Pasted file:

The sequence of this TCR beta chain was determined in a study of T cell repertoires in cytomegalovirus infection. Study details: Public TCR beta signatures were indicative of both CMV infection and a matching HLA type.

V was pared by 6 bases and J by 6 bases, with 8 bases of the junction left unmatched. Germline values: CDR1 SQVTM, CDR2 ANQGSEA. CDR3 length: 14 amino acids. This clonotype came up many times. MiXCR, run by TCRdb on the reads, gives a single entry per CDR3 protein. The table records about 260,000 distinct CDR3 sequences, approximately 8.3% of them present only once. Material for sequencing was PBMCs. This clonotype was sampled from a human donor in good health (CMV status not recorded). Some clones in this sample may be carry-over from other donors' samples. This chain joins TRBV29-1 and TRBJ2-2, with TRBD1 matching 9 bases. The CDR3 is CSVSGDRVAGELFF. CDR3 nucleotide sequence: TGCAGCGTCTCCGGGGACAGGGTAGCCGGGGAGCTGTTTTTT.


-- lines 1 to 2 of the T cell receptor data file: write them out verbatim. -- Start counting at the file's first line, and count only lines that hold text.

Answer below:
The sequence of this TCR beta chain was determined in a study of T cell repertoires in cytomegalovirus infection. Study details: Public TCR beta signatures were indicative of both CMV infection and a matching HLA type.

V was pared by 6 bases and J by 6 bases, with 8 bases of the junction left unmatched. Germline values: CDR1 SQVTM, CDR2 ANQGSEA. CDR3 length: 14 amino acids. This clonotype came up many times. MiXCR, run by TCRdb on the reads, gives a single entry per CDR3 protein. The table records about 260,000 distinct CDR3 sequences, approximately 8.3% of them present only once. Material for sequencing was PBMCs. This clonotype was sampled from a human donor in good health (CMV status not recorded). Some clones in this sample may be carry-over from other donors' samples. This chain joins TRBV29-1 and TRBJ2-2, with TRBD1 matching 9 bases. The CDR3 is CSVSGDRVAGELFF. CDR3 nucleotide sequence: TGCAGCGTCTCCGGGGACAGGGTAGCCGGGGAGCTGTTTTTT.